The Value Investing Congress headed by Whitney Tilson just wrapped up in Vegas. While not as ballyhooed as the Ira Sohn and the Salt conferences, value investors eagerly anticipate its new long and short ideas. This time around there were three financials highlighted as long ideas.
First Citizens Bancshares was presented by Chris Mayer. Title insurers First American Financial and Fidelity National Financial were presented by Zeke Ashton. The common denominator was the thesis that investors are still wary of financials but shouldn't be. And you have three size market caps to choose from.
A first-rate family business
Chris Mayer, of the Capital & Crisis Newsletter, presented on the advantages of owner-operator companies and likes First Citizens Bancshares for its 33% family ownership. After Bank of Oklahoma it is the second biggest family-owned bank in the US.
The bank bought back $92 million worth of shares from a member of the Holding family in December and still has a larger share buyback program in place to retire 1% of shares outstanding. Since Robert Holding, a bank teller, rose to become President in the 1930s the company has been under the control of the low-profile Holdings and descendent Frank Holding Jr. is CEO. The company was founded in 1898.
The company has extended its reach from Raleigh, North Carolina by purchasing six failed banks in recent years with 414 branches extending to the Pacific Northwest although it remains concentrated in the Mid-Atlantic. It faces tough competition in this affluent area that could almost be said to have a surfeit of banks including the big dogs Bank of America, BB&T, and Wells Fargo. But it is a conservatively run bank and didn't accept government aid during the financial crisis. It also loaned mainly to affluent customers who could qualify for its wealth management offerings.
Fist Citizen is still a small-cap for now at an $1.8 billion market cap but it trades under book value and at a 14.47 trailing P/E with a .60% yield. The stock is only up 10.6% over the last year and hasn't been able to break over $200 with its 52 week high on May 6 at $192.60.
A first rate play on housing
Zeke Ashton of Centaur Capital Partners, while by no means a fan of homebuilders, likes title insurers as the way to play the housing resurgence, instead. And he likes First American Financial, a California title and specialty insurer which also offers banking, trust and advisory services.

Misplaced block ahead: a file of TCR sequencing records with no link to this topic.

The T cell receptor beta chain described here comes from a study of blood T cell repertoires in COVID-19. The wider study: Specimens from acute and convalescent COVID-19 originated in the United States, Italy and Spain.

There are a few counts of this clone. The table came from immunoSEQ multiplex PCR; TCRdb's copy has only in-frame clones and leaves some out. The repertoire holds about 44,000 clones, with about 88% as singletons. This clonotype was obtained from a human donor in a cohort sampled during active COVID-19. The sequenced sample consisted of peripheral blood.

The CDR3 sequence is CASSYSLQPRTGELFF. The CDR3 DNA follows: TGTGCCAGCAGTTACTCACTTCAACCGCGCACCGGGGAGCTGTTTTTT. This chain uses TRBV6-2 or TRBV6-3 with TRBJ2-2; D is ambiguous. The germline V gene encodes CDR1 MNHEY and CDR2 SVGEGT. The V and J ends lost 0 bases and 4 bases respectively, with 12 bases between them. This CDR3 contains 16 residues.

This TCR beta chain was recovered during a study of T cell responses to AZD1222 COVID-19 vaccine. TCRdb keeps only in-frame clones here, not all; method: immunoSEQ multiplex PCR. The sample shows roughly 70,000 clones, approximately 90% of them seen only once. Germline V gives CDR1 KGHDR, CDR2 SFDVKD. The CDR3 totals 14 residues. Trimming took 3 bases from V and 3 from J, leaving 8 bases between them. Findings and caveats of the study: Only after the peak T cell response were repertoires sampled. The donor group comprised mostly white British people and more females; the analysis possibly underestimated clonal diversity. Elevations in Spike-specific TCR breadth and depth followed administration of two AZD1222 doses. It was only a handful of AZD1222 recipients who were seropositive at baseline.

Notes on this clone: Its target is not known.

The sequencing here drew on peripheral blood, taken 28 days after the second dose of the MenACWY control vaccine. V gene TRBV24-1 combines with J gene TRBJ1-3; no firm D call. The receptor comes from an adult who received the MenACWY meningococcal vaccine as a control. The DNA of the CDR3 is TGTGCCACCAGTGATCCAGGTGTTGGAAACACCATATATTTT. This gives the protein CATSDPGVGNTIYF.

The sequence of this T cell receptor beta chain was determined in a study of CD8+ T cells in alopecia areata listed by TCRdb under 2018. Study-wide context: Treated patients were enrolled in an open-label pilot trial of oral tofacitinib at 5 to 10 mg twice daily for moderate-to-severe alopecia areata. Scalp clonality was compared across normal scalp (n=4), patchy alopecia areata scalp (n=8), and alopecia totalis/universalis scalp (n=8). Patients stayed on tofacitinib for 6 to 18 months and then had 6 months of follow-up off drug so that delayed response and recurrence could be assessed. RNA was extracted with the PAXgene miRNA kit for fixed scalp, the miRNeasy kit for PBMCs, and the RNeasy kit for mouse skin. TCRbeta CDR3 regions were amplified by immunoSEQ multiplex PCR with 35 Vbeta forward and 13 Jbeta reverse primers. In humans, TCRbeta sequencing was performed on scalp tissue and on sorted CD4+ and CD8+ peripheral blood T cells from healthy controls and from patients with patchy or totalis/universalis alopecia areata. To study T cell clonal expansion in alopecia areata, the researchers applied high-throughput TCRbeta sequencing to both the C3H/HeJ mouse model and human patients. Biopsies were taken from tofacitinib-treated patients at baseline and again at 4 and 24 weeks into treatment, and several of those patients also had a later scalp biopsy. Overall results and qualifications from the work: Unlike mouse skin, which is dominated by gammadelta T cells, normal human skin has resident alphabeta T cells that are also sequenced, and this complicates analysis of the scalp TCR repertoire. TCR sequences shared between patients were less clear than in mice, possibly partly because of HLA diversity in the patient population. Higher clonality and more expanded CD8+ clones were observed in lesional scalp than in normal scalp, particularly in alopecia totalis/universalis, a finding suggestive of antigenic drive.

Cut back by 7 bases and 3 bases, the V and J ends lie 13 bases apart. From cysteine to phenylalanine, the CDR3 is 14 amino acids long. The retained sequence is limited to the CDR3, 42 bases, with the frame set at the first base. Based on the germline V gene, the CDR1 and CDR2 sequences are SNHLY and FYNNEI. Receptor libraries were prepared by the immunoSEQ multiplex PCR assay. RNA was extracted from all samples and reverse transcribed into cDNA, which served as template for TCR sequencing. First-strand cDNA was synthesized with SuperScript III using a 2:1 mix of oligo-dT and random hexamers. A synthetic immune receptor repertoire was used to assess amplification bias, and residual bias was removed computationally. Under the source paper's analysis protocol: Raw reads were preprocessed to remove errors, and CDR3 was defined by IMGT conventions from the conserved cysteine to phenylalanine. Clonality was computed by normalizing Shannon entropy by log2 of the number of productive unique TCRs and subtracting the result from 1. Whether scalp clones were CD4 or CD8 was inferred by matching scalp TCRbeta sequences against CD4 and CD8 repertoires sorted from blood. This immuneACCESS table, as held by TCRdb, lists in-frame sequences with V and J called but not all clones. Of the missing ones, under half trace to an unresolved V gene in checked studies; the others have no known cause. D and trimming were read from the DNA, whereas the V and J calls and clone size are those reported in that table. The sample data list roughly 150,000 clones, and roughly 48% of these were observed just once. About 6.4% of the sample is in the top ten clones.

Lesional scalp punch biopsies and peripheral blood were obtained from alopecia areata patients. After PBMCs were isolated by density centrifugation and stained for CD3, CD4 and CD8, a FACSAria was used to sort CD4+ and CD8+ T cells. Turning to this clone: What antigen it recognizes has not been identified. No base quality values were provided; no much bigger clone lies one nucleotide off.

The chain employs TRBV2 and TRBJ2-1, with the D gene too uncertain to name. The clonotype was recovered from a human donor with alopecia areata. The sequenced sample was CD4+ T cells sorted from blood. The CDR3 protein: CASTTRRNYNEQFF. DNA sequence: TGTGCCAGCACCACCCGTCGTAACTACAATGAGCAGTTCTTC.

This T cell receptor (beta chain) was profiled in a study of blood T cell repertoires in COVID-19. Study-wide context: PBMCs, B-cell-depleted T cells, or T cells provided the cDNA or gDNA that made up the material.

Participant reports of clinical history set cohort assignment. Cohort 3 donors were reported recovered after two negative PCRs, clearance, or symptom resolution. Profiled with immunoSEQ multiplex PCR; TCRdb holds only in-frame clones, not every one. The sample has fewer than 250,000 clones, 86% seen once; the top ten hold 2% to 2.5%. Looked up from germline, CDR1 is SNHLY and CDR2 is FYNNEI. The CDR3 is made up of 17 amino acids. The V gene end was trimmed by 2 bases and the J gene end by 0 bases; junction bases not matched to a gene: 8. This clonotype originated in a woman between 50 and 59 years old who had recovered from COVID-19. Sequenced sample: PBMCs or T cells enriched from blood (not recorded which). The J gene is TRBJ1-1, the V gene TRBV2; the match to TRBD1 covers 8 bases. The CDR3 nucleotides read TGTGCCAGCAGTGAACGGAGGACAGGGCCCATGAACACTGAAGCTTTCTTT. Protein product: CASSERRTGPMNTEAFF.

This name is trading over book value but has risen 55.83% over the last year. It has a 1.90% yield at a 14% payout ratio. It is trading at a trailing 9.58 P/E.
The company reported Q1 earnings per share of $0.33 on April 25 and CEO Dennis Gilmore highlighted they closed 12% more resale orders and revenue per each resale order was up 11% with higher home sale prices. Combined this helped raise total revenues 19% to $1.15 billion beating analysts' estimates of $1.08 billion. Gilmore was bullish on the spring selling season already underway with refinance volumes of 3,300 orders daily for an increase of 21% year over year.
Also in its favor the mid-cap company ($2.89 billion market cap) was named to the Forbes list of 100 Most Trustworthy Companies in America. The 120 year old company is a title services provider globally; it was the first title insurance provider in Mexico, Korea, and Hong Kong and has leading market share in the UK and Australia. In 2010 it spun off its analytics division to become CoreLogic.
It's lightly covered with only four analysts and analysts see a 6% decline in growth. This seems to contradict CEO Gilmore's bullishness as he said on the call the housing recovery is still in its early stages and getting better all the time. That said, title insurers may be a better way to play housing than the builders.
A baby Berkshire Hathaway
Ashton also likes Fidelity National Financial. This company has virtually the same business model, title insurance and mortgage services as First American but with a significant twist. This company is also involved in original and after-market electrical components for vehicles. They also own and operate US restaurants: O'Charley's, Ninety Nine Restaurants, Max & Erma's, Village Inn, Bakers Square, and Stoney River Legendary Steaks. What?! A motley collection of businesses for a title insurer.
The restaurants division is part of their 55% stake in American Blue Ribbon Holdings which operates 650 restaurants in the US under the aforementioned brands. The Stoney River Legendary Steaks restaurants are part of their 87% stake in J. Alexanders LLC, a high end chain concept. The auto parts division is thanks to a 50.2% stake in Remy International which generates $1.2 billion in annual revenue. Fidelity National also has a 33% stake in Ceridian Corporation, a business services and payroll management company.